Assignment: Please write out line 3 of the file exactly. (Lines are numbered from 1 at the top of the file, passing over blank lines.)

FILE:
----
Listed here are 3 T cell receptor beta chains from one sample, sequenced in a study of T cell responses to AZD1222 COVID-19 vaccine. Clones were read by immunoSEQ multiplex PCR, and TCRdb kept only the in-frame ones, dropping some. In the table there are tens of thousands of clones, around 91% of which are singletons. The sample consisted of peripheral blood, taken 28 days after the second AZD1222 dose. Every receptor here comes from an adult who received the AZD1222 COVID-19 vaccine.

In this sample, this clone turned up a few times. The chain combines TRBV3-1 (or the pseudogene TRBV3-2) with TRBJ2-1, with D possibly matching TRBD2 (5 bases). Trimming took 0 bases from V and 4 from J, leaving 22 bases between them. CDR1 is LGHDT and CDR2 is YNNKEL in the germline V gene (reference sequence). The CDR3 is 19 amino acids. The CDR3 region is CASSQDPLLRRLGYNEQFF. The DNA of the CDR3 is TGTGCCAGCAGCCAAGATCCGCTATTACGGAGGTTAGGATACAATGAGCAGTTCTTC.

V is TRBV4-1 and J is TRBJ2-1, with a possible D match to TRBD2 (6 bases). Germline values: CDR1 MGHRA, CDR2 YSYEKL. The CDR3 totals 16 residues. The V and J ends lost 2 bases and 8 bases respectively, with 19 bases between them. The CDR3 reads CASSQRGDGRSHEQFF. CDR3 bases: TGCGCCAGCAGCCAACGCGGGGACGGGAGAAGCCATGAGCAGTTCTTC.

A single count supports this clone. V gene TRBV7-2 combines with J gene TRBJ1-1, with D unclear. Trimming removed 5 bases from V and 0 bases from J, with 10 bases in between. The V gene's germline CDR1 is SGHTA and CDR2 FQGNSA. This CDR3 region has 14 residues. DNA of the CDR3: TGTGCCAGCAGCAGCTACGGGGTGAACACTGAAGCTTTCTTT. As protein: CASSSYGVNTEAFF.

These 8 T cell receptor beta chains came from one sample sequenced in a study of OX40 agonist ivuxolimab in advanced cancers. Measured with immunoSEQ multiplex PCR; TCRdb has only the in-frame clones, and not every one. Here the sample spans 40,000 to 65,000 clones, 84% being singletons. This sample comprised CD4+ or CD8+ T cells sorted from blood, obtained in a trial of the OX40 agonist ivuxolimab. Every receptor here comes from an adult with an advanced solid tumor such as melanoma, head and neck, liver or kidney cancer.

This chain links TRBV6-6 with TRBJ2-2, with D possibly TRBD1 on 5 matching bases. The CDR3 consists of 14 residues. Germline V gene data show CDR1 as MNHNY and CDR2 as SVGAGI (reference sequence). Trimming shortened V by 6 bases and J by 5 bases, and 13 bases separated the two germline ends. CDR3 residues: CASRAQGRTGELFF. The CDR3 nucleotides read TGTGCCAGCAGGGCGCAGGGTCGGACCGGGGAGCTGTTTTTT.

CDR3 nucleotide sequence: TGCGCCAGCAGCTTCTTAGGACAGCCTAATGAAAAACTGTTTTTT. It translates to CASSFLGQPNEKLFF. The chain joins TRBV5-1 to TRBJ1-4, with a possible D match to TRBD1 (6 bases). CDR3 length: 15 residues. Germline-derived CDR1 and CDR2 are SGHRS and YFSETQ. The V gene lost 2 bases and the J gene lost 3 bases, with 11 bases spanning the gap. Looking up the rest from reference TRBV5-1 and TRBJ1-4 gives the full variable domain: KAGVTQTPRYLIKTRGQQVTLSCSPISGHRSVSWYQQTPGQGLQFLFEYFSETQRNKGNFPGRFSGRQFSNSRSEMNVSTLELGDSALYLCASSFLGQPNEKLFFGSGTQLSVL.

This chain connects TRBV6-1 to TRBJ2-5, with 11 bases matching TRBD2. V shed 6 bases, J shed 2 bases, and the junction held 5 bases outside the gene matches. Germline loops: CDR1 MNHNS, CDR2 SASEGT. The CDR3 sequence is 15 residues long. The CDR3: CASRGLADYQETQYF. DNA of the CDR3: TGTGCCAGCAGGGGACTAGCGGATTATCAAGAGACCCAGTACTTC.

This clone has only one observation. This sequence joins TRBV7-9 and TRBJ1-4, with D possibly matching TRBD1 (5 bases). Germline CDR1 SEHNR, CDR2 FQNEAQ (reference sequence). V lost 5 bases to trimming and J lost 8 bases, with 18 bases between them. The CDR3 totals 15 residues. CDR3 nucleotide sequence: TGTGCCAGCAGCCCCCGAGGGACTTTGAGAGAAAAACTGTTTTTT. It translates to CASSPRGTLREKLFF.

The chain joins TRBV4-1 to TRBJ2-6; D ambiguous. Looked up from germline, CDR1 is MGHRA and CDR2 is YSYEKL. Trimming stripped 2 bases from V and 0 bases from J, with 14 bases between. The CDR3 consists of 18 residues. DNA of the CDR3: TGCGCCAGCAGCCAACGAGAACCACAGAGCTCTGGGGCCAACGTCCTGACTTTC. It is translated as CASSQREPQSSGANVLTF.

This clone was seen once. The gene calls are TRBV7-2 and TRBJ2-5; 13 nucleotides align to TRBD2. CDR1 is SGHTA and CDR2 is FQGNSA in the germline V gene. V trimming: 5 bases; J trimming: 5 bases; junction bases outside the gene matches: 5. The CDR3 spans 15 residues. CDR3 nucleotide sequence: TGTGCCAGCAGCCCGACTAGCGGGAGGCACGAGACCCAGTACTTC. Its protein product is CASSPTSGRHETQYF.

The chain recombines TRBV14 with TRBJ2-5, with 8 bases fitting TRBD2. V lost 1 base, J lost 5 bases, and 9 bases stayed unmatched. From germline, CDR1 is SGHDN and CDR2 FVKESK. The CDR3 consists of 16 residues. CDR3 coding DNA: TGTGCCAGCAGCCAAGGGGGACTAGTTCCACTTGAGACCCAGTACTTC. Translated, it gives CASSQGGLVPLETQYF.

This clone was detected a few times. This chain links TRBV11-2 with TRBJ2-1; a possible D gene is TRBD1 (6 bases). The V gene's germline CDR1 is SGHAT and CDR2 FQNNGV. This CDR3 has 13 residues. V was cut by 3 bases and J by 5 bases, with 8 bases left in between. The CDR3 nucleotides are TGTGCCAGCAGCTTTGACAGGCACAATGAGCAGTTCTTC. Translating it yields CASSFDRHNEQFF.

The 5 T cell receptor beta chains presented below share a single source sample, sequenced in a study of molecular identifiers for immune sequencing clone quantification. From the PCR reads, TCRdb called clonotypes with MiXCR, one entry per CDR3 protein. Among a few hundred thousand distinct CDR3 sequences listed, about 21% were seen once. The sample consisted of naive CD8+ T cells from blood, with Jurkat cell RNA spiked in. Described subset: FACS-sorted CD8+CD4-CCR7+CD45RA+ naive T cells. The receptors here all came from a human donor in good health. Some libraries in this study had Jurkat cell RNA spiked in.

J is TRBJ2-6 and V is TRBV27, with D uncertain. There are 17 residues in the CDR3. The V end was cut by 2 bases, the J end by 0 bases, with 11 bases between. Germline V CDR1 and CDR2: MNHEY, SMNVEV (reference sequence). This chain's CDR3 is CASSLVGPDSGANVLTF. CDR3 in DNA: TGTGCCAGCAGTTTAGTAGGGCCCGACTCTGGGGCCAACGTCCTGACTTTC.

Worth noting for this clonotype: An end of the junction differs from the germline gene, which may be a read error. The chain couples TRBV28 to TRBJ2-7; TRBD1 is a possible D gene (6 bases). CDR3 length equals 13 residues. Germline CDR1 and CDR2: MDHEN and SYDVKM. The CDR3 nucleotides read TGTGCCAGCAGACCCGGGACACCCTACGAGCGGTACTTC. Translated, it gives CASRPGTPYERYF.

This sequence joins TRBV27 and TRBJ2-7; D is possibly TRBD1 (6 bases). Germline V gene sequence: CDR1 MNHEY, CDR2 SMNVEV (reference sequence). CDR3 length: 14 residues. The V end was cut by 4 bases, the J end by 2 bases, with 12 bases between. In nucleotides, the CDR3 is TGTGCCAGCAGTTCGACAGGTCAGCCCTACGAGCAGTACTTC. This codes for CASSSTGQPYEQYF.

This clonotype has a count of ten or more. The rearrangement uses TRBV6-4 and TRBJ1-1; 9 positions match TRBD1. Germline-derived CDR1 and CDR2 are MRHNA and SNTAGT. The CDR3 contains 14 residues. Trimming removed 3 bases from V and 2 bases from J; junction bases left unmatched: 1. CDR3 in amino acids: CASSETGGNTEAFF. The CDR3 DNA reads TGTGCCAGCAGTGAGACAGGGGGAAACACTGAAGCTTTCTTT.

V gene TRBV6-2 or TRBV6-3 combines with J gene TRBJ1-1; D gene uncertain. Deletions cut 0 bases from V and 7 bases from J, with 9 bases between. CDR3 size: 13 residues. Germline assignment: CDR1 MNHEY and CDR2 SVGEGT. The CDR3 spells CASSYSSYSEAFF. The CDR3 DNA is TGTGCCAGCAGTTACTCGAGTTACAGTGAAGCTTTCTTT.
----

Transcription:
V is TRBV4-1 and J is TRBJ2-1, with a possible D match to TRBD2 (6 bases). Germline values: CDR1 MGHRA, CDR2 YSYEKL. The CDR3 totals 16 residues. The V and J ends lost 2 bases and 8 bases respectively, with 19 bases between them. The CDR3 reads CASSQRGDGRSHEQFF. CDR3 bases: TGCGCCAGCAGCCAACGCGGGGACGGGAGAAGCCATGAGCAGTTCTTC.